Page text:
The Capitalist and the Activist

Tom C.W. Lin is the Feinberg Chair Professor of Law at Temple University Beasley School of Law. This post is based on his recent book. Related research from the Program on Corporate Governance includes The Illusory Promise of Stakeholder Governance by Lucian A. Bebchuk and Roberto Tallarita (discussed on the Forum here); Companies Should Maximize Shareholder Welfare Not Market Value by Oliver Hart and Luigi Zingales (discussed on the Forum here); Reconciling Fiduciary Duty and Social Conscience: The Law and Economics of ESG Investing by a Trustee by Max M. Schanzenbach and Robert H. Sitkoff (discussed on the Forum here); and Exit vs. Voice by Eleonora Broccardo, Oliver Hart, and Luigi Zingales (discussed on the Forum here).

Today, corporations and their executives are at the frontlines of some of the most important and contentious issues of our time, such as the Russian invasion of Ukraine, voting rights, gun violence, racial justice, climate change, and gender equity. Through their policies, pronouncements, investments, and divestments, businesses and business leaders are directly engaging with the significant challenges confronting modern society. This is the new reality of business, activism, and politics in contemporary America.

My new book, The Capitalist and the Activist, explores this complicated new reality of contemporary corporate social activism—its driving forces, promises and perils, and implications for our laws, public policies, and businesses. It does so mindful of the structural shortcomings and systemic limitations of capitalism and activism, yet hopeful of progress.

The roots of contemporary corporate social activism can be traced to three large, interconnected developments in business, law, and society. Specifically, the evolution of corporate purpose from one of zealous shareholder primacy to one of more expansive stakeholder governance, the convergence of the public and private sectors, and the expansion of corporate political rights have all helped foster a fusion of capitalism and activism that is at the heart of contemporary corporate social activism.

Furthermore, these roots are simultaneously powered and amplified by new technology. Activists and citizens can readily organize, communicate, and fundraise to bring their concerns to the powerful in business and government like never before. Tens of millions of people can be reached, millions of dollars raised, and thousands gathered to raise awareness or protest an issue in a matter of minutes, hours, or days.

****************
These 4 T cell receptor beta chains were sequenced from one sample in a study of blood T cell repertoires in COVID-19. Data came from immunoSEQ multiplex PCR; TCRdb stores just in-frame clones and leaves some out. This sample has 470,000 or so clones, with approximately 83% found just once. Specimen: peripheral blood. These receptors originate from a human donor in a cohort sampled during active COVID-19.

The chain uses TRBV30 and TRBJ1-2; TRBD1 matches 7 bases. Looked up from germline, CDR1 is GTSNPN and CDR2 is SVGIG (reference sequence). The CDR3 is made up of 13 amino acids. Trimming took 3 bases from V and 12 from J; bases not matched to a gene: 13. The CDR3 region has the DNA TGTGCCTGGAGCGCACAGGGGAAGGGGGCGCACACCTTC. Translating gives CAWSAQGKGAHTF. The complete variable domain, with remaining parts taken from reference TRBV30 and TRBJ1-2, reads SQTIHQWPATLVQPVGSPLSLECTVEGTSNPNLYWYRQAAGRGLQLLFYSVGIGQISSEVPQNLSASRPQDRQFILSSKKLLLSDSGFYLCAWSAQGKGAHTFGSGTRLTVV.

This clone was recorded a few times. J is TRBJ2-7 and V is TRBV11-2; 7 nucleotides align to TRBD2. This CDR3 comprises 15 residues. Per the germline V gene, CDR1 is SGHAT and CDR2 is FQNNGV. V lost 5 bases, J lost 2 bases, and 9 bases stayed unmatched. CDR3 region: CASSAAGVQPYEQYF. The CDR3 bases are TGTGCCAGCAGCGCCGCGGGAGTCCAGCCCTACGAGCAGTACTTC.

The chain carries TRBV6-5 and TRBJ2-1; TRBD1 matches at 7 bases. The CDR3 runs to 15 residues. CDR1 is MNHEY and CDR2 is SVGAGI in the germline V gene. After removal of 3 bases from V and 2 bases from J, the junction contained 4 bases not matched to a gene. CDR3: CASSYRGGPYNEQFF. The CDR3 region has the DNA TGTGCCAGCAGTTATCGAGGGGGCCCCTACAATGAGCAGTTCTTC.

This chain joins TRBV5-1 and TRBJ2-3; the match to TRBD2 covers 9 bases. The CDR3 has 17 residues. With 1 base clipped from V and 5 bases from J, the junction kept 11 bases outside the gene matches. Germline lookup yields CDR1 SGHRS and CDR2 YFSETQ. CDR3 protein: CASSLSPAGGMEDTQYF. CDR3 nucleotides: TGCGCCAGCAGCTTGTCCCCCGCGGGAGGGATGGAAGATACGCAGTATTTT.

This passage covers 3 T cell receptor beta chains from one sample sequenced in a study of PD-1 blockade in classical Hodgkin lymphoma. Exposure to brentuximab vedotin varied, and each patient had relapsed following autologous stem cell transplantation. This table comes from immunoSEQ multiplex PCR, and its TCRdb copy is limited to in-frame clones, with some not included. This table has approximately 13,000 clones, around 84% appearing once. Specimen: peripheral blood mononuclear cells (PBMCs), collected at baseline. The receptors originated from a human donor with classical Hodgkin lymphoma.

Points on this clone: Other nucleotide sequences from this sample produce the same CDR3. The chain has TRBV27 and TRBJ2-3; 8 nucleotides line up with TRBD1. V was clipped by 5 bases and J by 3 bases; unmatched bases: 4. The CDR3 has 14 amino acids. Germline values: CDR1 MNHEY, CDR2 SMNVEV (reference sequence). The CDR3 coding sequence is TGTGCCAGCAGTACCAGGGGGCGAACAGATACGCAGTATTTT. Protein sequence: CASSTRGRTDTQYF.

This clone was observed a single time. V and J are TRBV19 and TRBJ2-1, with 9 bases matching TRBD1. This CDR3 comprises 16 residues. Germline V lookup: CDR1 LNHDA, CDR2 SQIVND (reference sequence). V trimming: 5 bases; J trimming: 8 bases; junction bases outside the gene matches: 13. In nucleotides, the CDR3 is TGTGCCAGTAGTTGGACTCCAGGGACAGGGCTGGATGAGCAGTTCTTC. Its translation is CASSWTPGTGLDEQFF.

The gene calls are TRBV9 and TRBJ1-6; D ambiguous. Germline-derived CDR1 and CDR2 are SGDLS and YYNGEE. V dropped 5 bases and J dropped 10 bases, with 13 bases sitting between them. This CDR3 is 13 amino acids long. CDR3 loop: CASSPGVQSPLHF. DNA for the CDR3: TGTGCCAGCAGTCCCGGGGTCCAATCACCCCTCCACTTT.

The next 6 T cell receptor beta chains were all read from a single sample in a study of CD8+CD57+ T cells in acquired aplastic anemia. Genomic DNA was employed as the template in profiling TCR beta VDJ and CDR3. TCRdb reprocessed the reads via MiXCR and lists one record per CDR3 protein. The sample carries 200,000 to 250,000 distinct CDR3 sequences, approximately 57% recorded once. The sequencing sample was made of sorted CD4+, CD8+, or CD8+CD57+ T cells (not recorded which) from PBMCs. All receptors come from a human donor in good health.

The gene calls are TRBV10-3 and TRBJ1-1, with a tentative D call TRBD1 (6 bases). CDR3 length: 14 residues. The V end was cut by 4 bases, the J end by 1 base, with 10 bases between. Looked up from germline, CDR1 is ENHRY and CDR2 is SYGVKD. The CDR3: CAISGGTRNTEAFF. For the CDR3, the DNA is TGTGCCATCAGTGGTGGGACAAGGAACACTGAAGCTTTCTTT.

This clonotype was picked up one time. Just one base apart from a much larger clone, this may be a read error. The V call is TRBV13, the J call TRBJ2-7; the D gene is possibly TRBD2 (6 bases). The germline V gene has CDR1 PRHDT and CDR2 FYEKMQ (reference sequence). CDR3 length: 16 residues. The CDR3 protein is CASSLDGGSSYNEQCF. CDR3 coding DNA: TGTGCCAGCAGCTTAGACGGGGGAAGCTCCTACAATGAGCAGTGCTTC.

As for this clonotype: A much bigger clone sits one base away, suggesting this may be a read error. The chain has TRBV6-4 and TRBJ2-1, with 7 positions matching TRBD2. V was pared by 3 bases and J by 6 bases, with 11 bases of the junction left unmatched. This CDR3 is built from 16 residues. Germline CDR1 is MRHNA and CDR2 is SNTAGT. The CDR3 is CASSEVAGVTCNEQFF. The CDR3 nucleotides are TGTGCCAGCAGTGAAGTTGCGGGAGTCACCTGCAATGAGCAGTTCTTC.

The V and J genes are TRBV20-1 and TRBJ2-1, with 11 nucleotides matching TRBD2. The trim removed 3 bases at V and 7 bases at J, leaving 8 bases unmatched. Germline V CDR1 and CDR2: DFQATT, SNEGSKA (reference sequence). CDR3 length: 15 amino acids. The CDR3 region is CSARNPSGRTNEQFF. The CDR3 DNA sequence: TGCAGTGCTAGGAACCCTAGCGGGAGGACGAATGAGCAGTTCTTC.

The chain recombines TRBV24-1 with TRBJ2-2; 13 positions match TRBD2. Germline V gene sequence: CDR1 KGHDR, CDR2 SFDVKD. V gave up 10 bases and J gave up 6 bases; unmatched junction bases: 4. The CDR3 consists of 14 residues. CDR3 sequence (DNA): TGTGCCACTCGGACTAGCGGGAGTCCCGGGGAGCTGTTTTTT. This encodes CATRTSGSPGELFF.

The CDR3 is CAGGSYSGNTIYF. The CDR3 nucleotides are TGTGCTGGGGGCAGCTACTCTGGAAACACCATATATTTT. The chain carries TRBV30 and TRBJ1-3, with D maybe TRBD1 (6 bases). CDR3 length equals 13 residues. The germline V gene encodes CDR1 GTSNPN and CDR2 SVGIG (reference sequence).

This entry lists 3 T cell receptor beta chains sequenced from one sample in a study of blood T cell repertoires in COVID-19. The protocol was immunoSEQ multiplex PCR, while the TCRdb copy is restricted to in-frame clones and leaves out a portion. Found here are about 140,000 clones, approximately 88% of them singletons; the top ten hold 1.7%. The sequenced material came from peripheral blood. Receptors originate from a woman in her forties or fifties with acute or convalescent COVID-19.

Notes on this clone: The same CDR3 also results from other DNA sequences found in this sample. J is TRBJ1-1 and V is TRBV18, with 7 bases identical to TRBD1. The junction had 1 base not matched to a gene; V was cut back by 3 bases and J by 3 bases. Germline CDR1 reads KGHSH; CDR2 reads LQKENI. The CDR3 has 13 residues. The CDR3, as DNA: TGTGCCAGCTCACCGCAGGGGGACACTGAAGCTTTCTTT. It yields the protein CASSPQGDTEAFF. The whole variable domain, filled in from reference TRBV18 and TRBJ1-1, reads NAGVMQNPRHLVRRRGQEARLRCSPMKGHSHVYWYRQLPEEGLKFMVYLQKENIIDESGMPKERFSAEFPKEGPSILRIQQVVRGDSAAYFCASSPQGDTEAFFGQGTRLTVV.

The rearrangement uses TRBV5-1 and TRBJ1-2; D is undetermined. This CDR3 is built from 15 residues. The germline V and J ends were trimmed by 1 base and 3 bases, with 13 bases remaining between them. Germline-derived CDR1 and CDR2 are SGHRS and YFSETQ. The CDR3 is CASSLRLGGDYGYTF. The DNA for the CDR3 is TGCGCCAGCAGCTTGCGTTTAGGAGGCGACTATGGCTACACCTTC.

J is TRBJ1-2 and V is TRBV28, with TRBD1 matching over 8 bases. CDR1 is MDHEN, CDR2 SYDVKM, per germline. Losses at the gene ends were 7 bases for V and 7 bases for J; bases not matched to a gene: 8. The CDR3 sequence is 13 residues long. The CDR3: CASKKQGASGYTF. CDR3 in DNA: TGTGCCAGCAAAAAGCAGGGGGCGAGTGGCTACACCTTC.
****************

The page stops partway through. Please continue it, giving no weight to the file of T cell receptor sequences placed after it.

This new dynamic between capitalism and activism has resulted in both a new change in business and a new business of change that blurs conventional divisions between public and private, profit and nonprofit, capitalism and activism. This new business of change has already and will continue to alter discussions and decisions between and among business leaders, investors, consumers, policymakers, and other stakeholders.

Today, one can effectuate change and progress on important social issues like voting rights, racial justice, income inequality, gun violence, immigration reform, gender equity, and climate change by changing laws and public policies and by changing the institutional practices and priorities at major corporations. Increasingly, social activists and concerned citizens are choosing to pursue change and progress via the converging paths of government and business. The old way of conceptualizing either public or private avenues for change has been rendered a false choice. On issue after issue, the preferred choice is one that engages both public policymakers and institutions as well as private businesses and executives.

This preferred both/and, public-private path often uses business channels to make progress on social issues by fusing capitalism and activism to engage with the public political process and private investment decisions. For instance, activists will often leverage the marketing and communication resources of businesses to amplify their voices to the public and to policymakers who might be more accessible and receptive to voices that come with the imprimaturs of business by encouraging prominent business executives to speak out on one issue or another.